Two additional luciferase assay kits, Nano-Glo® luciferase assay (Promega) and Dual-Glo® luciferase assay (Promega), were tested in this study but ultimately not used for the multi-luciferase experiments.
Total protein quantification
The Pierce BCA Protein Assay Kit (Thermo Fisher Scientific) was used to measure the total protein content in cell lysis samples. Reagents were prepared as indicated in the manual, and 1 μL of the cell lysate was mixed with 40 μL of the reagent in a 384 well plate. Absorbance was measured at 562 nm in a CLARIOStar multimode microplate reader, and total protein concentration was determined by comparing to a bovine serum albumin protein standard. Three technical replicates were performed per protein quantification experiment.
RNA extraction, cDNA synthesis, and quantitative PCR (qPCR)
RNA extraction was performed after drug or siRNA treatment for 24 or 48 h, respectively. Cells were quickly trypsinized, harvested by centrifugation, and pellets were frozen until further processing. RNA was isolated using the Quick-RNA™ MicroPrep kit (Zymo Research) as recommended by the manufacturer, including the optional DNAse treatment. First-strand cDNA synthesis was performed in a 20 μL reaction using 1000 ng of RNA and 4 μL of the qScript cDNA SuperMix (Quantabio). Next, 4 μL of a 1:5 dilution of cDNA was used for qPCR, combined with 5 μL of PerfeCTa SYBR® Green SuperMix (Quantabio), and 1 μL of a 55 μM primer mix (containing both forward and reverse PCR primers) per sample. Quantitative PCR was performed in 384-well qPCR plates (Roche) using the LightCycler® 480 Real-Time PCR instrument (Roche). qPCR data analysis was performed using qbase +3.0 software (Biogazelle)62. Primers used for qPCR (candidate reference genes and pathway genes) are listed in Supplementary Table 12. We used the geNORM algorithm63 to determine expression stability of candidate reference genes and the optimal number of reference genes (Supplementary Fig. 22a, b).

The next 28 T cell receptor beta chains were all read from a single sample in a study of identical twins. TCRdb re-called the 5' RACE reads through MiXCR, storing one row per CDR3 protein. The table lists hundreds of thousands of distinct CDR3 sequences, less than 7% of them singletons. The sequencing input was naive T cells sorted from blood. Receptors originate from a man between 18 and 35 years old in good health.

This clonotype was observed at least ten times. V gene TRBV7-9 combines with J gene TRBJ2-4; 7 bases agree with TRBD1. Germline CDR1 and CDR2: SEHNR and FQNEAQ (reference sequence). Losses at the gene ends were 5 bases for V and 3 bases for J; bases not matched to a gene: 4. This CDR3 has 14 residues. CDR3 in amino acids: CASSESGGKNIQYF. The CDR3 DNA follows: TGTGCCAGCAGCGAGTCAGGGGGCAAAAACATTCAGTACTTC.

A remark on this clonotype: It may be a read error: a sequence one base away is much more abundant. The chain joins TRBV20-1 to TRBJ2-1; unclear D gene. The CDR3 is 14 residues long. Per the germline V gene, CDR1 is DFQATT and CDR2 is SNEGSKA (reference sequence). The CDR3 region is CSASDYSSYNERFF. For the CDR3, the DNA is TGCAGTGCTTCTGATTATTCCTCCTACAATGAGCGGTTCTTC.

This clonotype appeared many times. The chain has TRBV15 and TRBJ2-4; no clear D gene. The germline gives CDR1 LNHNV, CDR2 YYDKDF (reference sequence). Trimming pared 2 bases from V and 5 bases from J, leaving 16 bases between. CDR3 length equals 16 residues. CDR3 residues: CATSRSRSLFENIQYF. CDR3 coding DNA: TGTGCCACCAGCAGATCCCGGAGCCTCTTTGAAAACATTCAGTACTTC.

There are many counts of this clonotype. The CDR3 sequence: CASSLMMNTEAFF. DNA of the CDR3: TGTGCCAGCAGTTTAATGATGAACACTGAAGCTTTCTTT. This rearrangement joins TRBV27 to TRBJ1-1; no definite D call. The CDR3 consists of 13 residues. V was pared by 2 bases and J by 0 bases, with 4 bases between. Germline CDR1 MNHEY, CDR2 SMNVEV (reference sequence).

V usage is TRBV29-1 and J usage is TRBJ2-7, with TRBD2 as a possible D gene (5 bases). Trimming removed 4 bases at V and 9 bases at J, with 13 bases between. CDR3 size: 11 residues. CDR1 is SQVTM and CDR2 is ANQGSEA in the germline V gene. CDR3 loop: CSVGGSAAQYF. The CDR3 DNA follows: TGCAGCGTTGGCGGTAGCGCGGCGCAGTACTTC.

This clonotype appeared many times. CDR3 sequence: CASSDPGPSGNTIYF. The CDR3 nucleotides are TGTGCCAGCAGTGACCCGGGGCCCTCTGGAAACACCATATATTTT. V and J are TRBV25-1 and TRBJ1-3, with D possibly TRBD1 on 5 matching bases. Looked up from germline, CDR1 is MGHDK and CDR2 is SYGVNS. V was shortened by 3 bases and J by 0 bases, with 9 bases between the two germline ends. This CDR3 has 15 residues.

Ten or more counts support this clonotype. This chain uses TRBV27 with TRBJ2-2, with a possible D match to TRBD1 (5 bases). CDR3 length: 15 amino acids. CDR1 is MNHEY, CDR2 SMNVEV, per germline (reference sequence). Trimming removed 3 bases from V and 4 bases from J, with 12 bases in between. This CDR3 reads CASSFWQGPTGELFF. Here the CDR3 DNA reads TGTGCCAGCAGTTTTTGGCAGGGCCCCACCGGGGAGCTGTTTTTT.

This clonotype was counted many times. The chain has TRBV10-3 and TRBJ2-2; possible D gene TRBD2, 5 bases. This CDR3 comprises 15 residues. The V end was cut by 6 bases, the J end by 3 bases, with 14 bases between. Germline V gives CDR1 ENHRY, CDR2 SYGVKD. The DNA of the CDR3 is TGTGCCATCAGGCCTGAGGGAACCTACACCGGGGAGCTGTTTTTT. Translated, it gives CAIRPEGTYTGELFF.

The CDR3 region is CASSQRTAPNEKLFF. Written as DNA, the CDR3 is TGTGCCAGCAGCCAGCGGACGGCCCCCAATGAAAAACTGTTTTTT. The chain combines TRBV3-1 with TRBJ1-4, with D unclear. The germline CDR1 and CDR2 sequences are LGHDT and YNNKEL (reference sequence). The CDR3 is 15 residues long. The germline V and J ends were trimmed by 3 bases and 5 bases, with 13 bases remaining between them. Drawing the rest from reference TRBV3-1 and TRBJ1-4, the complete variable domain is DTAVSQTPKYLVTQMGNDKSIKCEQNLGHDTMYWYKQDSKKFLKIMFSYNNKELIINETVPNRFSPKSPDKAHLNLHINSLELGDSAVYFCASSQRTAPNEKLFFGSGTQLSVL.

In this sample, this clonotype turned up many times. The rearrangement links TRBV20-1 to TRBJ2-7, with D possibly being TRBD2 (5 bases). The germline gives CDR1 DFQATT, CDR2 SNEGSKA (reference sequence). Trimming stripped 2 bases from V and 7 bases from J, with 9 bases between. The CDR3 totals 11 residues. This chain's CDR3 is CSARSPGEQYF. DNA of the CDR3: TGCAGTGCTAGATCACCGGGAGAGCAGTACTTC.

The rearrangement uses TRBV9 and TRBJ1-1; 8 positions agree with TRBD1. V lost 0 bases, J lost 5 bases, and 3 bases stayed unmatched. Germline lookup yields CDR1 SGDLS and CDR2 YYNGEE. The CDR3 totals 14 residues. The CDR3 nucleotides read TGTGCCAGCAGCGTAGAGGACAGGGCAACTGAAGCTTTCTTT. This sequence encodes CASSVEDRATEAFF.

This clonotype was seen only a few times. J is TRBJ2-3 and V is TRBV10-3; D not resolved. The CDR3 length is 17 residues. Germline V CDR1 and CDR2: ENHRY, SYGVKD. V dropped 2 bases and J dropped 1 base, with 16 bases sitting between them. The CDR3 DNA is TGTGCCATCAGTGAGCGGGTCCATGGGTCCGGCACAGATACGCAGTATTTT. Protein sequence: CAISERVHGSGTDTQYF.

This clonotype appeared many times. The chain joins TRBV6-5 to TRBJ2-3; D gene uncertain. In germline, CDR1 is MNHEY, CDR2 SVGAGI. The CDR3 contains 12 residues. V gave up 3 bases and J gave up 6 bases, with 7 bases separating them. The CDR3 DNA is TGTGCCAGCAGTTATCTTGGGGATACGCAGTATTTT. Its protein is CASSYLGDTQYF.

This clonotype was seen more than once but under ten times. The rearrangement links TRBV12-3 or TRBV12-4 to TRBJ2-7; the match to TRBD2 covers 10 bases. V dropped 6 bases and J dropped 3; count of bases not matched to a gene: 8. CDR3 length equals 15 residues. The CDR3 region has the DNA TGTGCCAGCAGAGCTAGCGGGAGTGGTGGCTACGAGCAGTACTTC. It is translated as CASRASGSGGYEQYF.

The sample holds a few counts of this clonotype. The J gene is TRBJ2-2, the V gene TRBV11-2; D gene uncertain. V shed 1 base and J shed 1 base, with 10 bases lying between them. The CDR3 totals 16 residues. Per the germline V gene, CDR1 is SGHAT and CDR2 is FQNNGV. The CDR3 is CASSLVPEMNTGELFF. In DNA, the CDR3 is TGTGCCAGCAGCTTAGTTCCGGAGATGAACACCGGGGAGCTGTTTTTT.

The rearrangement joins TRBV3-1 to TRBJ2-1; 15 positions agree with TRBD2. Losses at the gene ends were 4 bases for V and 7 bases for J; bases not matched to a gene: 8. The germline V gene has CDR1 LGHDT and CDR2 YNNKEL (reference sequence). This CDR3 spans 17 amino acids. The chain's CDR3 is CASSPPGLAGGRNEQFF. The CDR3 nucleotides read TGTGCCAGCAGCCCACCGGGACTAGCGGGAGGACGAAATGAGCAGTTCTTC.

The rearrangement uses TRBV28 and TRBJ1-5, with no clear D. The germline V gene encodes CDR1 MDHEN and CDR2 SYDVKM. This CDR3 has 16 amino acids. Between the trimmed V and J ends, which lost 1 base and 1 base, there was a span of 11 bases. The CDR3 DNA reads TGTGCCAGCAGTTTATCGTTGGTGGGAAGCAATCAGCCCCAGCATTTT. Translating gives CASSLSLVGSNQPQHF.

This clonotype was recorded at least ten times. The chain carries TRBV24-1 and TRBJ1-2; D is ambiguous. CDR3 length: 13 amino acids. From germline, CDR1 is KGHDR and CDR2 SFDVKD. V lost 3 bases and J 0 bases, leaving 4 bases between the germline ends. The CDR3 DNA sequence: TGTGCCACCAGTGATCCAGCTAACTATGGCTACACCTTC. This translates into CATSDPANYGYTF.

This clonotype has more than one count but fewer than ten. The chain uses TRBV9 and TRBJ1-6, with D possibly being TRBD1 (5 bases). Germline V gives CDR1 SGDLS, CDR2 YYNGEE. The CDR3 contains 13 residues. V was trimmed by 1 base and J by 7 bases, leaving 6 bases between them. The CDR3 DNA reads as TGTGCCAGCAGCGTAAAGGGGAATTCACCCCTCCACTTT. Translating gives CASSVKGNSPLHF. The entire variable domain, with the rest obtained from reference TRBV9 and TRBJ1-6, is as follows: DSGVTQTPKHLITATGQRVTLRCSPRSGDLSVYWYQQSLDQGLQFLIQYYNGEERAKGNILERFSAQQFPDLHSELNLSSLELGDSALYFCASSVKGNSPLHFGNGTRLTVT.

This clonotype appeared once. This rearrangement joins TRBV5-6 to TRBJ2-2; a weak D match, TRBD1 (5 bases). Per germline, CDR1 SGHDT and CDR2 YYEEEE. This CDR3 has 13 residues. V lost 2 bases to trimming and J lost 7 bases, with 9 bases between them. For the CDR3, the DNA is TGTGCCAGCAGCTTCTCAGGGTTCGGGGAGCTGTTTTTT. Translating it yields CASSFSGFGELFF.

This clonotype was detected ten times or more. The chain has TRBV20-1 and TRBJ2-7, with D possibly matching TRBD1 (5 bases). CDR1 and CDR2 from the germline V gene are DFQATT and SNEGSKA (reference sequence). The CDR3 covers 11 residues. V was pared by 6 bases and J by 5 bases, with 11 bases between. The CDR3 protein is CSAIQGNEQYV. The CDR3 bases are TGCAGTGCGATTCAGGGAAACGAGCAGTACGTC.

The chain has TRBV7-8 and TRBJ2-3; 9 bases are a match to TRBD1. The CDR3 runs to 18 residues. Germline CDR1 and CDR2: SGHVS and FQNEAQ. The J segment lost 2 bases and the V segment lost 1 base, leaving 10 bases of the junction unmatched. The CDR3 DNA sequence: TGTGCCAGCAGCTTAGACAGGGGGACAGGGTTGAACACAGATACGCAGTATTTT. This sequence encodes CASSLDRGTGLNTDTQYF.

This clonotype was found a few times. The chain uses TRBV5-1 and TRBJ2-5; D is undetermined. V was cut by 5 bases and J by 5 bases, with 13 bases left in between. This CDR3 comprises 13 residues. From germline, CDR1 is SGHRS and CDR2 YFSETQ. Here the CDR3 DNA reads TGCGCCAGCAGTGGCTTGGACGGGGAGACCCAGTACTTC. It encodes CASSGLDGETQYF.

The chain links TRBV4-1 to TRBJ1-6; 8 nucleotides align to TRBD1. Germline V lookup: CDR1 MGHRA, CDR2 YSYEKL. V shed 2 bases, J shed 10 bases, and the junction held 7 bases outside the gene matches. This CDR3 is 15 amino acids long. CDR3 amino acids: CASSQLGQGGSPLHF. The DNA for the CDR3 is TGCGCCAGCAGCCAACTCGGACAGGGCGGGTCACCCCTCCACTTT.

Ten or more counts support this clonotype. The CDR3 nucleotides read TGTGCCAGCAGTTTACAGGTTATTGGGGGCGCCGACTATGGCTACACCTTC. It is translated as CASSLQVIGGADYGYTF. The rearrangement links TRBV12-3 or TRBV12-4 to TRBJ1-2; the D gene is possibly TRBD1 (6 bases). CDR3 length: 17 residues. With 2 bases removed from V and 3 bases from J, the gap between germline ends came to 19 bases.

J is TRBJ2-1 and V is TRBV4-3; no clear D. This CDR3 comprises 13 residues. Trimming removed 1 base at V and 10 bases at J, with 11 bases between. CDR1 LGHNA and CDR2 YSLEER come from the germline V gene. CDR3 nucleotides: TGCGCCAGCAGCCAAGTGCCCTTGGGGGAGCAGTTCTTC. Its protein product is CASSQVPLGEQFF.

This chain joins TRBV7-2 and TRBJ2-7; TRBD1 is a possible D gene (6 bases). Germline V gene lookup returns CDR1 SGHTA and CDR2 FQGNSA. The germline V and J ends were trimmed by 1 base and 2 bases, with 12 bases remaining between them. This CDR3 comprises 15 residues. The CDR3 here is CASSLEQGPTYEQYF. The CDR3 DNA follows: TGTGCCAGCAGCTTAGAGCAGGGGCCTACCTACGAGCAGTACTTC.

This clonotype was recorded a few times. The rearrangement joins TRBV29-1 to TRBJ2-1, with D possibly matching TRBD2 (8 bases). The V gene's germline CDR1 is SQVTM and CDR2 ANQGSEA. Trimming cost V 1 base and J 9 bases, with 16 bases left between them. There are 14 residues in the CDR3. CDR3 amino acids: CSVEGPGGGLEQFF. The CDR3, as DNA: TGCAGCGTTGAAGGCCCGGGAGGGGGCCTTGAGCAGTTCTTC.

Data analysis and statistics
All data were analyzed using four worksheets of an Excel file provided as Supplementary Data 1: worksheet 1 provides formulas for the calculation of transmission coefficients (as explained in Supplementary Fig. 23), worksheet 2 provides formulas for the calculation of simultaneous equations (as explained in Supplementary Fig. 24), worksheet 3 provides formulas for the unformatted measurements from a small group of samples (as explained in Supplementary Fig. 25), and worksheet 4 provides formulas for the Unformatted measurements from a large group of samples: 96-well format (as explained in Supplementary Fig. 26). Analyzed data were then migrated into Prism 7 software (GraphPad) for statistical analysis and graphing. The resulting graphs were then edited for publication using Adobe Illustrator CC (Adobe Creative Cloud). For linear regressions, Prism reports the P-value test from the null hypothesis that the overall slope is zero, and it is calculated from an F test. For qPCR and multiplex luciferase assays, the log2 fold-change was calculated (see Supplementary Table 7 for comparison with percent change between samples and fold-change). Statistical significance of the fold-change in qPCR and multiplex luciferase assays was determined by the multiple t-test using the Holm–Sidak method with alpha = 0.05 (*P < 0.05, **P < 0.01, ***P < 0.001, and ****P < 0.0001, n.s. is non significant).
Further information on research design is available in the Nature Research Reporting Summary linked to this article.
The source data underlying Figs. 1b-h, 2b-d, f-h, 4b-d, 5b-f, 6b-e, g, i-l, Supplementary Fig. 5b-e, 6b-e, 8b-d, 9b-d, 11b-d, 12b-d, 15a-e, 16a, c-g, 17a-d, 18b-d, 19, 20a-d, and Supplementary Tables 1 and 2 are provided as a Source Data file. Original DNA agarose gels are included in the Source Data file.
Ediriweera, M. K., Tennekoon, K. H. & Samarakoon, S. R. In vitro assays and techniques utilized in anticancer drug discovery. J. Appl. Toxicol. 39, 38–71 (2019).
Westwick, J. K. & Lamerdin, J. E. Improving drug discovery with contextual assays and cellular systems analysis. Methods Mol. Biol. Clifton NJ 756, 61–73 (2011).